April 25, 2020

In Memorium

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The Covid-19 pandemic has taken so many lives, now more than 13,000 in New York. All of us know a friend, family member, or relative who has been affected by this tragedy. We salute our health care workers and first responders on the front lines. We mourn for the lives lost and pray for an end to this scourge. 

The legal community in New York mourns the loss of Justice Johnny Lee Baynes, Judge Noach Dear from Kings County and Thomas Leonard, my classmate from Fordham University, a partner at Barry, McTiernan & Moore, a prince of a man. 

The Lion of The Bronx Bar, my dear friend, Harold Weissman, has also passed. Our condolences and prayers go out to his wife Sally, his children Michael and Diane, and his extended family.

Like many of you, Harold was the person I most admired, the lawyer I aspired to be, and a man I loved. I first met Harold in the early 1980s as a young lawyer in the Bronx appearing before Judge Fusco (settle or select) in the Trial Assignment Part. Harold met me in the hall before the conference and told me his plans to adjourn the case, and asked for my consent. I told him I would follow his lead, which I ended up doing for the next 35 years. At the conference, Harold said something to Judge Fusco which set him off. The conference devolved into a shouting match and Harold turned bright red. After the Conference, I said to Harold, "Mr. Weisman, I hope that was nothing I said to cause that argument"; to which Harold replied, 'What's your name kid ?'  Harold went on to tell me the history between him and Judge Fusco, which was colorful to say the least.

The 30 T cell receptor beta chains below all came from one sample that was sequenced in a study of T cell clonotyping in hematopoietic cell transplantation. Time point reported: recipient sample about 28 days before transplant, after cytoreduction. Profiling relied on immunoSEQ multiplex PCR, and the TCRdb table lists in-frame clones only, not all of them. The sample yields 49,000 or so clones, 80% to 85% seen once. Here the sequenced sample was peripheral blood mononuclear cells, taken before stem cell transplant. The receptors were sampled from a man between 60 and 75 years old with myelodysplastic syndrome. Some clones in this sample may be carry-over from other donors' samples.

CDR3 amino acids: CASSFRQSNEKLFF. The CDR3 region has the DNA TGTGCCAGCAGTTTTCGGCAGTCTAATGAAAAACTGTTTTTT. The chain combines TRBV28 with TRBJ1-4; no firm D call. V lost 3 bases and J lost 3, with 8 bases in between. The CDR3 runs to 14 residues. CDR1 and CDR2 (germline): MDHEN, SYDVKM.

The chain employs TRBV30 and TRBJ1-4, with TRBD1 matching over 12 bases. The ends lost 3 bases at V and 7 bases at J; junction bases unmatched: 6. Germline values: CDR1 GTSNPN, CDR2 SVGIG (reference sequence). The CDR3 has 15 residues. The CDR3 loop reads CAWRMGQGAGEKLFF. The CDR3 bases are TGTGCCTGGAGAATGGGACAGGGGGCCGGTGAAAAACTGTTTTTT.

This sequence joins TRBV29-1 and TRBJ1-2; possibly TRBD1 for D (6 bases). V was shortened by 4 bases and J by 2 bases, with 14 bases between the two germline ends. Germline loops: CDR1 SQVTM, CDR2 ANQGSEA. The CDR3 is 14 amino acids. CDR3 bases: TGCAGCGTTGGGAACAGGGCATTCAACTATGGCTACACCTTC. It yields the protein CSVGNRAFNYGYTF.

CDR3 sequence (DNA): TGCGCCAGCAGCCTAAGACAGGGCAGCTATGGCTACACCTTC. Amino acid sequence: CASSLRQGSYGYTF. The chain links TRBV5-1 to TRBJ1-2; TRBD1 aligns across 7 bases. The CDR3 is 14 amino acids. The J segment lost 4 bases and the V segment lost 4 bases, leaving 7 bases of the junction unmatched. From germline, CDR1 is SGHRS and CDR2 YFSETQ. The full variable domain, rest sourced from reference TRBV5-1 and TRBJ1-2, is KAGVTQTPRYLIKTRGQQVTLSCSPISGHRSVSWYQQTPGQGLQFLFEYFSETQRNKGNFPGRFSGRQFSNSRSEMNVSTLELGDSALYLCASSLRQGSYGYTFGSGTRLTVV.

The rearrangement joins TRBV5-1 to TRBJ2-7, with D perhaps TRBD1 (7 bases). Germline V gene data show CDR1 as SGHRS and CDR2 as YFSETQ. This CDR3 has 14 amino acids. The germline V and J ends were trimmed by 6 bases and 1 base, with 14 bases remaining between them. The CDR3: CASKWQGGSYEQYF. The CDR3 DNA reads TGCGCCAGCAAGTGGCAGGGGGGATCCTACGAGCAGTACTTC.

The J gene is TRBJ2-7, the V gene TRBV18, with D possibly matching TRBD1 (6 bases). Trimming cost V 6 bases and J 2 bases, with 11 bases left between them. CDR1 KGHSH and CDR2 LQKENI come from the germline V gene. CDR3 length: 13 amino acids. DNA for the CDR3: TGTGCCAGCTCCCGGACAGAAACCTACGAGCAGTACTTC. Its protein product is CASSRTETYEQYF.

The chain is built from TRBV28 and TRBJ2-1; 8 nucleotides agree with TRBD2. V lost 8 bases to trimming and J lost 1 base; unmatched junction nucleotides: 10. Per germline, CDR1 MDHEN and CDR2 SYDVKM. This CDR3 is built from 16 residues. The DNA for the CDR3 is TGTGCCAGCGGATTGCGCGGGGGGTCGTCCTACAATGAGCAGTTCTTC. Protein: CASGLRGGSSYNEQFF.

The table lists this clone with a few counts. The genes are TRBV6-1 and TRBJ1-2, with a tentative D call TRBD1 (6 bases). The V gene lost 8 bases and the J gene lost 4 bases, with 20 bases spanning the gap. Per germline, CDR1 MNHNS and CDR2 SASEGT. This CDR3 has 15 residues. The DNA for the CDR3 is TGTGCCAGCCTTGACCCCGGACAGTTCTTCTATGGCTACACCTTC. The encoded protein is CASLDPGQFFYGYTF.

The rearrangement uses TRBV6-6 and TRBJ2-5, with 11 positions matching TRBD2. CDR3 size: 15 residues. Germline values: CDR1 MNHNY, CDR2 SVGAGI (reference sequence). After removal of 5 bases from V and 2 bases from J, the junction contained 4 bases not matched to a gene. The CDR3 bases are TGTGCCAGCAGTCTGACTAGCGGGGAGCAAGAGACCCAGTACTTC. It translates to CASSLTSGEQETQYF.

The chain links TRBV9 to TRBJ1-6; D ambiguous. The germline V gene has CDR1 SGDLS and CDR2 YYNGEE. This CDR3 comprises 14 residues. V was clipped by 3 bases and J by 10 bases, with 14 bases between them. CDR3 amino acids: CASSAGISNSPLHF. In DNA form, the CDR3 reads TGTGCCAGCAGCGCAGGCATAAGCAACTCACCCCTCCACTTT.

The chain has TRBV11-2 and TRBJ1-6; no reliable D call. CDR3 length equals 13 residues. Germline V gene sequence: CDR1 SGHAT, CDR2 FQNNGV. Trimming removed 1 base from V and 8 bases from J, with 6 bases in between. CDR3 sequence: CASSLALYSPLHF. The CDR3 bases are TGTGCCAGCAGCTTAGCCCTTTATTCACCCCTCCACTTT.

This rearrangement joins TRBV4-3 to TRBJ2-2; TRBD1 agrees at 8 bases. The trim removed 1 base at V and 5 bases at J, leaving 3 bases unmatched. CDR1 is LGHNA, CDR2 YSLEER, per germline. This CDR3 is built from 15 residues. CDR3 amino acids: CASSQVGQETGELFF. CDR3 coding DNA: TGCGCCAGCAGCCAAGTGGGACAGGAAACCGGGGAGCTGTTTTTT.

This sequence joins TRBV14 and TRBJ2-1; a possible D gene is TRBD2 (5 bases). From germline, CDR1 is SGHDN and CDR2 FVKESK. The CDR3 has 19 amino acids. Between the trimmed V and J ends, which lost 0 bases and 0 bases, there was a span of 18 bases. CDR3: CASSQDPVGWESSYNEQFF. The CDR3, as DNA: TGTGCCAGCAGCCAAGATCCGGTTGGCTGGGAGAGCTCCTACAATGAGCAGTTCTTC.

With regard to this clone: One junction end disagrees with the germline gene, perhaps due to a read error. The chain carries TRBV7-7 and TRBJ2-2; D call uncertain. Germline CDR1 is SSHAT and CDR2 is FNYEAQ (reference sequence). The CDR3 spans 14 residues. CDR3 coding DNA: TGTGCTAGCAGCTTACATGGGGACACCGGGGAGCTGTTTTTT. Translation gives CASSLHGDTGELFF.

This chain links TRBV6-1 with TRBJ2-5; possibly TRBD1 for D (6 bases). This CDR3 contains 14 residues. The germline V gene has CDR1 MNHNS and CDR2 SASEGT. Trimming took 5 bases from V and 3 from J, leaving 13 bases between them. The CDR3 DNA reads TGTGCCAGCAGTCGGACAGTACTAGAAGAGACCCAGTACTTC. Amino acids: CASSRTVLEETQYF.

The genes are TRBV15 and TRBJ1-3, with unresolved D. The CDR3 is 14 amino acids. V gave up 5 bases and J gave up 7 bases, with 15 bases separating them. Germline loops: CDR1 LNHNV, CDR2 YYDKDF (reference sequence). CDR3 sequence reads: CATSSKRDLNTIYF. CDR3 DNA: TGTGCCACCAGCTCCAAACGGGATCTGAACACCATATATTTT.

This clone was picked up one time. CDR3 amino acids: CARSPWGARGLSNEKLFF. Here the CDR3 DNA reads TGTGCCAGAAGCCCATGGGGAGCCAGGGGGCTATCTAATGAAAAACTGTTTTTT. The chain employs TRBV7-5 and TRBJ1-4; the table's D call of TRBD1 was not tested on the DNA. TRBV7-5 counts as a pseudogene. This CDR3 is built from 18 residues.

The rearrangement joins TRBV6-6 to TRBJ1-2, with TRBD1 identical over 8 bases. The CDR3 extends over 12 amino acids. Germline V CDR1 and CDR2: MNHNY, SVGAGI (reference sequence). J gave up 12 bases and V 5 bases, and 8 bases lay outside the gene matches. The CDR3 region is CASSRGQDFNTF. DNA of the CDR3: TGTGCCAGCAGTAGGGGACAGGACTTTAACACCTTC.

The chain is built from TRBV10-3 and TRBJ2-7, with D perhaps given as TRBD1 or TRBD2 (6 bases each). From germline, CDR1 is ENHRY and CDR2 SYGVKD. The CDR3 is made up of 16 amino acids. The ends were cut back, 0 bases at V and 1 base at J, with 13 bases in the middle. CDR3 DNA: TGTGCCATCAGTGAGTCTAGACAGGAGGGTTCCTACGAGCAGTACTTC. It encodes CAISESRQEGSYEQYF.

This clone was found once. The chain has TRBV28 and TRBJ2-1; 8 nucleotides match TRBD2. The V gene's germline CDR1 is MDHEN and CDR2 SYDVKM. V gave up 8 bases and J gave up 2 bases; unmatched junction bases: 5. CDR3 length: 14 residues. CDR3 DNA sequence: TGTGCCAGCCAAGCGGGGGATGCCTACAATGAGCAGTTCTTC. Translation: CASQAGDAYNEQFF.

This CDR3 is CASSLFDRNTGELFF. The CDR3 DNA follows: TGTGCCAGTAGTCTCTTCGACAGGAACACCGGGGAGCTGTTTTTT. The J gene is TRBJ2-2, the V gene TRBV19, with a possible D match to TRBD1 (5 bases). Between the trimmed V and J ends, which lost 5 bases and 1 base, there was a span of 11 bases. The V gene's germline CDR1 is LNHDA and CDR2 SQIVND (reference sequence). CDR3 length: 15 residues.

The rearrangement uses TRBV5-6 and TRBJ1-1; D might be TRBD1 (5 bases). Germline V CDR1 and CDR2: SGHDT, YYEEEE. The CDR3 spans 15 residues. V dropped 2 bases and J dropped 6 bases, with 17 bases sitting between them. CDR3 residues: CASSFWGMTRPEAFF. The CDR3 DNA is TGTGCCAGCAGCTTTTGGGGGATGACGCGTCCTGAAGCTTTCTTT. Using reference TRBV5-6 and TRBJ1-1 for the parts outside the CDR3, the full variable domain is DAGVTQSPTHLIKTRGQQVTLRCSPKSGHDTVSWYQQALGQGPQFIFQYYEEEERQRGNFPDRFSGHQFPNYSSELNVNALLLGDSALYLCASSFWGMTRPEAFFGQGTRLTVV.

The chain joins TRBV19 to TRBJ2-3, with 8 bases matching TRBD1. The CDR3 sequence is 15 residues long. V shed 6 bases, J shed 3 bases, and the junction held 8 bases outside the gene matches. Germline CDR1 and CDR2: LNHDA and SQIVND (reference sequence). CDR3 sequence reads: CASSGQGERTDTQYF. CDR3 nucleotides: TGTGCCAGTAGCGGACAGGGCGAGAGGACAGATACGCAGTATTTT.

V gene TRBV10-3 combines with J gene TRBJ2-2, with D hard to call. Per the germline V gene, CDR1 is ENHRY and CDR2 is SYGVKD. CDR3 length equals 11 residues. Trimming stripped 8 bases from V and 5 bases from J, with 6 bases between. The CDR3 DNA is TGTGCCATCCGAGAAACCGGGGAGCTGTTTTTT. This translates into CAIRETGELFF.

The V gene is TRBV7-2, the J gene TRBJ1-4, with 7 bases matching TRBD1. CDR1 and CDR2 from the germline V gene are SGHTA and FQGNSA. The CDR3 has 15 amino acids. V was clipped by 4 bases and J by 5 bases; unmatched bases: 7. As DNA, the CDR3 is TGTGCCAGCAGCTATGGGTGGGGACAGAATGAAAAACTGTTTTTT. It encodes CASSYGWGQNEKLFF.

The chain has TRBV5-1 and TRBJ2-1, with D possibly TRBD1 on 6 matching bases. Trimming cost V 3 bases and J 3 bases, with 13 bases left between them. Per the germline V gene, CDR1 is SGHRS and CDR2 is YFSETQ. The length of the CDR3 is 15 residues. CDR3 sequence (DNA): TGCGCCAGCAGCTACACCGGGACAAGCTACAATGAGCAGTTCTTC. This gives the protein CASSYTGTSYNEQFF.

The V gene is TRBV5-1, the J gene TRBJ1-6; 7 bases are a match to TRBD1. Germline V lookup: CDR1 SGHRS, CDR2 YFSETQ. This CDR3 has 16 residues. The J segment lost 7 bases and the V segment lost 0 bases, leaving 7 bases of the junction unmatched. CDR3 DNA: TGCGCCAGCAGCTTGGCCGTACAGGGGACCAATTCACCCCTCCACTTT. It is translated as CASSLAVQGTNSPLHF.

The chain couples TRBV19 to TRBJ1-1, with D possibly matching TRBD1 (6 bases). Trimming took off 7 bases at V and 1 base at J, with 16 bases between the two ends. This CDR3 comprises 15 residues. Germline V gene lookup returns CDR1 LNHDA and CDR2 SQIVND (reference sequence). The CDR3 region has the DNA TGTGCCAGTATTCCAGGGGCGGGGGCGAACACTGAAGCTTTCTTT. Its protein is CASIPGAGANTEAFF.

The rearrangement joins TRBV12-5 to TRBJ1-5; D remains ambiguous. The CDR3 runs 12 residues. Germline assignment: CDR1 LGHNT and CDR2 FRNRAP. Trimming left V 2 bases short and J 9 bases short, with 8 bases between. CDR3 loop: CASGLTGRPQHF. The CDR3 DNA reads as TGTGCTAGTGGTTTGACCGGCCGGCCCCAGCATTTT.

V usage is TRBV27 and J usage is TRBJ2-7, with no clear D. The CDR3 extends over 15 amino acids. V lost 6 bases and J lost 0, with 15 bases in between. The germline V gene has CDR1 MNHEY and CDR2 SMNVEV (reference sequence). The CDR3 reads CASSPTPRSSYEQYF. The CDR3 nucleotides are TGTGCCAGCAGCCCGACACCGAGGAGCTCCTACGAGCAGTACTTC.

That was the start of a lifelong friendship for me. I became a 'made man' in the  Bronx as I was a friend of Harold's. I was fortunate to be close to him and Sally, sharing many special dinners at Primolo, concerts at Lincoln Center, and visits to his homes in Pelham and East Hampton. The best story about Harold is his 65-year love affair with Sally, his beautiful wife. Every step I take in the Bronx Courthouse, I will think of Harold.

God Bless you, my friend.

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